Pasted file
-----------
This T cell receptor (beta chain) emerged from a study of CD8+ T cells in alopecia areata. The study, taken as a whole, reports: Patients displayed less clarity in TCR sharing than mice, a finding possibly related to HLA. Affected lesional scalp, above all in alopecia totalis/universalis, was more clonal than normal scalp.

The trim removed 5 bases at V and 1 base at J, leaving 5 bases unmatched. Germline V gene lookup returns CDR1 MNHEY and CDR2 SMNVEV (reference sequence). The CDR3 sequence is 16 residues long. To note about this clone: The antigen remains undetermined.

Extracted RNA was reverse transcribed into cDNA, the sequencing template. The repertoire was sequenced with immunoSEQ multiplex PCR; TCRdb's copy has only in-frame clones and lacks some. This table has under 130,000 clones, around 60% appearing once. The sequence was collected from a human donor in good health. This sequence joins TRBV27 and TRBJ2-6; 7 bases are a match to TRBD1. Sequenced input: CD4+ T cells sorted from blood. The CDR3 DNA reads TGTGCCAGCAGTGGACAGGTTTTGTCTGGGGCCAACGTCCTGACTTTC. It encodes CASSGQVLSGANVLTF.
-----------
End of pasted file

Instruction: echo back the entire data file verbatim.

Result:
This T cell receptor (beta chain) emerged from a study of CD8+ T cells in alopecia areata. The study, taken as a whole, reports: Patients displayed less clarity in TCR sharing than mice, a finding possibly related to HLA. Affected lesional scalp, above all in alopecia totalis/universalis, was more clonal than normal scalp.

The trim removed 5 bases at V and 1 base at J, leaving 5 bases unmatched. Germline V gene lookup returns CDR1 MNHEY and CDR2 SMNVEV (reference sequence). The CDR3 sequence is 16 residues long. To note about this clone: The antigen remains undetermined.

Extracted RNA was reverse transcribed into cDNA, the sequencing template. The repertoire was sequenced with immunoSEQ multiplex PCR; TCRdb's copy has only in-frame clones and lacks some. This table has under 130,000 clones, around 60% appearing once. The sequence was collected from a human donor in good health. This sequence joins TRBV27 and TRBJ2-6; 7 bases are a match to TRBD1. Sequenced input: CD4+ T cells sorted from blood. The CDR3 DNA reads TGTGCCAGCAGTGGACAGGTTTTGTCTGGGGCCAACGTCCTGACTTTC. It encodes CASSGQVLSGANVLTF.